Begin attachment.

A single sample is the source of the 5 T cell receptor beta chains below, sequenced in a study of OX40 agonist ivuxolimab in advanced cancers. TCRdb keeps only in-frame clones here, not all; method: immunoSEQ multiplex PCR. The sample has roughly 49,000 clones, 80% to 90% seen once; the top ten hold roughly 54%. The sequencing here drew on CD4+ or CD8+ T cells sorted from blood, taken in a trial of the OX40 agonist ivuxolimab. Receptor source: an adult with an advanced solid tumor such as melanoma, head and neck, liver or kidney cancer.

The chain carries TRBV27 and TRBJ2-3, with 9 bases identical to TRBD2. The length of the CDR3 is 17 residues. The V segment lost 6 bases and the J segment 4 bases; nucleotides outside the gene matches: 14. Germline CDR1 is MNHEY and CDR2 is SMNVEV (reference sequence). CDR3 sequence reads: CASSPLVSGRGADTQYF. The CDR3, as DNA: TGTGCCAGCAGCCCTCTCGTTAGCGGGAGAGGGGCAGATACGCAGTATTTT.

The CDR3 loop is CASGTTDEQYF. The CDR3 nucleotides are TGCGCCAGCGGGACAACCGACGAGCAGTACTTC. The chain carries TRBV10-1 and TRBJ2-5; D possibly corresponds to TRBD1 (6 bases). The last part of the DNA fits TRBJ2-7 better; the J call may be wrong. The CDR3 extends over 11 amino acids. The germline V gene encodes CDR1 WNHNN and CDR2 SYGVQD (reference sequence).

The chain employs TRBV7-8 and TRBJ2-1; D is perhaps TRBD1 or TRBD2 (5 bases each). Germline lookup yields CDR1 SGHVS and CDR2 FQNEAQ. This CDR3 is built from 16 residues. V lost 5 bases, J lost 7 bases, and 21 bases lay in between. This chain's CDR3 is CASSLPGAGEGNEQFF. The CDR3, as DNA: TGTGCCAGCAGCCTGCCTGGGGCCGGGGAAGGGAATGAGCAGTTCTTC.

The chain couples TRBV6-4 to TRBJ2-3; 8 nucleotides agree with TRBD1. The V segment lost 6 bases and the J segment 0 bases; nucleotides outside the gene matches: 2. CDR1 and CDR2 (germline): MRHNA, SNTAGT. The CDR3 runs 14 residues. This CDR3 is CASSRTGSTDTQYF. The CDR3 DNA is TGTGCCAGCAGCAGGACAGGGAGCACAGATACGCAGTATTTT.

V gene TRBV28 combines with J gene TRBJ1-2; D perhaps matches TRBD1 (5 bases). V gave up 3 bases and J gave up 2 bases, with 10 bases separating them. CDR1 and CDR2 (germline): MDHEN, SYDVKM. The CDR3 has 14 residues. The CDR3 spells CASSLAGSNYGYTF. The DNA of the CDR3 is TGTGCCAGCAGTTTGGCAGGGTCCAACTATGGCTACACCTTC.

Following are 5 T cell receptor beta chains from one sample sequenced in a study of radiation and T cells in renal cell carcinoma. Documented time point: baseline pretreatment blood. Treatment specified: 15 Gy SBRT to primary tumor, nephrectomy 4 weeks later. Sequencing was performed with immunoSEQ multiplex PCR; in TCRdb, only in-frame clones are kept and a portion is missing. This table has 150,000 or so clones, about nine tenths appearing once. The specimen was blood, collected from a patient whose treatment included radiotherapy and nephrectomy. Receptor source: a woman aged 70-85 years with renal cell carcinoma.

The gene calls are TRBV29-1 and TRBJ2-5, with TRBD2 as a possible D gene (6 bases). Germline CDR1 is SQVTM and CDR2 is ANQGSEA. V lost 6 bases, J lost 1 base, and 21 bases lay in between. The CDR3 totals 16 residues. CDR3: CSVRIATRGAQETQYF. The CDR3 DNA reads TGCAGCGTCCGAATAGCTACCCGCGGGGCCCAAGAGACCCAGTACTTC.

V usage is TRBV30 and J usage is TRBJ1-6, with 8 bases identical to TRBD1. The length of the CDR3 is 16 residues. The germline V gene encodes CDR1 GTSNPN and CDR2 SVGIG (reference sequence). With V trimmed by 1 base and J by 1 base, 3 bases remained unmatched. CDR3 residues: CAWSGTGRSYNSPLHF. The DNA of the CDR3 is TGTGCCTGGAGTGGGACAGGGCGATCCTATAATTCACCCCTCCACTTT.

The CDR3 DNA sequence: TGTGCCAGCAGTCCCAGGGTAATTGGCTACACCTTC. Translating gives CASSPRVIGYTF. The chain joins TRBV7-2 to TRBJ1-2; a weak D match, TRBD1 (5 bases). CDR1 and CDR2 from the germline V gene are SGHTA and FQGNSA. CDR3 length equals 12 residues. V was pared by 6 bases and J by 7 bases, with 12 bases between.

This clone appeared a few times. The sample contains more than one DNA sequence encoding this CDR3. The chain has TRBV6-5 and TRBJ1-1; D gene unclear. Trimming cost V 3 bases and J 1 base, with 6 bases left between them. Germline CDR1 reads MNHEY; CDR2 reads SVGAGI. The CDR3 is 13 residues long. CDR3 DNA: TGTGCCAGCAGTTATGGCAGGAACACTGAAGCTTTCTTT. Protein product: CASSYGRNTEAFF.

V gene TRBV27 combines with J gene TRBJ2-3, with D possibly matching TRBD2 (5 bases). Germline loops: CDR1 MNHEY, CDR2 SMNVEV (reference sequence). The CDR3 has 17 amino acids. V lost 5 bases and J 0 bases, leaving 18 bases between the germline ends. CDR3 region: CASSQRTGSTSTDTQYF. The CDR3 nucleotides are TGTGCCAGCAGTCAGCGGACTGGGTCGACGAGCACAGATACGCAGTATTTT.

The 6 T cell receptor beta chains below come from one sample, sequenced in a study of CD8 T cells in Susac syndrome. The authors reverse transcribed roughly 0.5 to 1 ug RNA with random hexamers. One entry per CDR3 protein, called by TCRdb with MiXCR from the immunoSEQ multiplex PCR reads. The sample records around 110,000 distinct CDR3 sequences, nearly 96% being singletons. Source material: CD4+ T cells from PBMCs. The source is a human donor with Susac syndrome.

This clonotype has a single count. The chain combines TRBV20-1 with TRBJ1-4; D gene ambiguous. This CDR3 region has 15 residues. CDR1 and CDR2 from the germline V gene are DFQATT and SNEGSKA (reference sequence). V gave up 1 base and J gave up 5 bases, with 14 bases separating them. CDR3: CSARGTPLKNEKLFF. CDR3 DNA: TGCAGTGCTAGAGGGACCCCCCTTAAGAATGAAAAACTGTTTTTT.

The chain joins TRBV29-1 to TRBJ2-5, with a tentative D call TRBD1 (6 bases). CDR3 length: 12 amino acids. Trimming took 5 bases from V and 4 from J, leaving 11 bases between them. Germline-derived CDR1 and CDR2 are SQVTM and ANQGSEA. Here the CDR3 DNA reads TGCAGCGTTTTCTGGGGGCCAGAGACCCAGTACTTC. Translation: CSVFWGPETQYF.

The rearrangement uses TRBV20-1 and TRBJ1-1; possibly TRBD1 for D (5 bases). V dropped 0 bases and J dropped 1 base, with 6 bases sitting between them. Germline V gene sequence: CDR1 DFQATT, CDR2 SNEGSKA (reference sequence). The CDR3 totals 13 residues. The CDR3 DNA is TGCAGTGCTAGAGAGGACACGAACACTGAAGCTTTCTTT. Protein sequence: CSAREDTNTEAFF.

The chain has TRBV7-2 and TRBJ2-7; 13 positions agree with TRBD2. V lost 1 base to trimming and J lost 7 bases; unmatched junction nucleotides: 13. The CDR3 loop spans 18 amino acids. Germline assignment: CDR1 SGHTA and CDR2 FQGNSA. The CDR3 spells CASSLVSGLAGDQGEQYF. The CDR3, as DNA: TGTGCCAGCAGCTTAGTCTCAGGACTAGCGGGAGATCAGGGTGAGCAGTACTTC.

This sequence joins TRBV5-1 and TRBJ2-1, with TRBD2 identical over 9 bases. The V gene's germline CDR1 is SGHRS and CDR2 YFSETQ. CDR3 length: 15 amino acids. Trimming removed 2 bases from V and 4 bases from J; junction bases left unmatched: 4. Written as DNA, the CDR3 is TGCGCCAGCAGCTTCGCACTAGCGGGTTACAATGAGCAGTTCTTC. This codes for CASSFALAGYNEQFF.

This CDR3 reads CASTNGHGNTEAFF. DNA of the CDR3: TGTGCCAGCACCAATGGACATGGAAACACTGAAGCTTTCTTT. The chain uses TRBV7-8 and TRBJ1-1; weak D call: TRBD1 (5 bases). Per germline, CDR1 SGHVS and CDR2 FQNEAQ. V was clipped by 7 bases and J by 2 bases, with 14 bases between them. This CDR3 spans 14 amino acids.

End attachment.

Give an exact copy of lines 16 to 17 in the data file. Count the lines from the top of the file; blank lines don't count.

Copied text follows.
The rearrangement uses TRBV20-1 and TRBJ1-1; possibly TRBD1 for D (5 bases). V dropped 0 bases and J dropped 1 base, with 6 bases sitting between them. Germline V gene sequence: CDR1 DFQATT, CDR2 SNEGSKA (reference sequence). The CDR3 totals 13 residues. The CDR3 DNA is TGCAGTGCTAGAGAGGACACGAACACTGAAGCTTTCTTT. Protein sequence: CSAREDTNTEAFF.

The chain has TRBV7-2 and TRBJ2-7; 13 positions agree with TRBD2. V lost 1 base to trimming and J lost 7 bases; unmatched junction nucleotides: 13. The CDR3 loop spans 18 amino acids. Germline assignment: CDR1 SGHTA and CDR2 FQGNSA. The CDR3 spells CASSLVSGLAGDQGEQYF. The CDR3, as DNA: TGTGCCAGCAGCTTAGTCTCAGGACTAGCGGGAGATCAGGGTGAGCAGTACTTC.